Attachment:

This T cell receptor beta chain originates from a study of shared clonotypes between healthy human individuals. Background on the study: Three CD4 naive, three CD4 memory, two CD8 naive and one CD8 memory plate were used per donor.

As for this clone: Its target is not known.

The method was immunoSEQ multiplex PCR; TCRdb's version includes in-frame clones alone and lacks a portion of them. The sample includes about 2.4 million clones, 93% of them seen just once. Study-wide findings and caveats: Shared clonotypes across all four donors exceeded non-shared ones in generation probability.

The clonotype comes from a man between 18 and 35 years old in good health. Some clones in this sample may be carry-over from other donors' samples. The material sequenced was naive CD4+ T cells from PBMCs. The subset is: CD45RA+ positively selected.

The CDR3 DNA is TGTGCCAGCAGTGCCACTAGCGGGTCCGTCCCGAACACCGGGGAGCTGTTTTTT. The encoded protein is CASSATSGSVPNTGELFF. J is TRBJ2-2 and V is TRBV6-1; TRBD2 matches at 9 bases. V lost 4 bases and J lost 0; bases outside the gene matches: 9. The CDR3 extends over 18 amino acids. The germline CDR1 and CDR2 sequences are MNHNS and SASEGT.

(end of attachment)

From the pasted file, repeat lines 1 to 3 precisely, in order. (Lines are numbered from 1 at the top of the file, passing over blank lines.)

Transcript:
This T cell receptor beta chain originates from a study of shared clonotypes between healthy human individuals. Background on the study: Three CD4 naive, three CD4 memory, two CD8 naive and one CD8 memory plate were used per donor.

As for this clone: Its target is not known.

The method was immunoSEQ multiplex PCR; TCRdb's version includes in-frame clones alone and lacks a portion of them. The sample includes about 2.4 million clones, 93% of them seen just once. Study-wide findings and caveats: Shared clonotypes across all four donors exceeded non-shared ones in generation probability.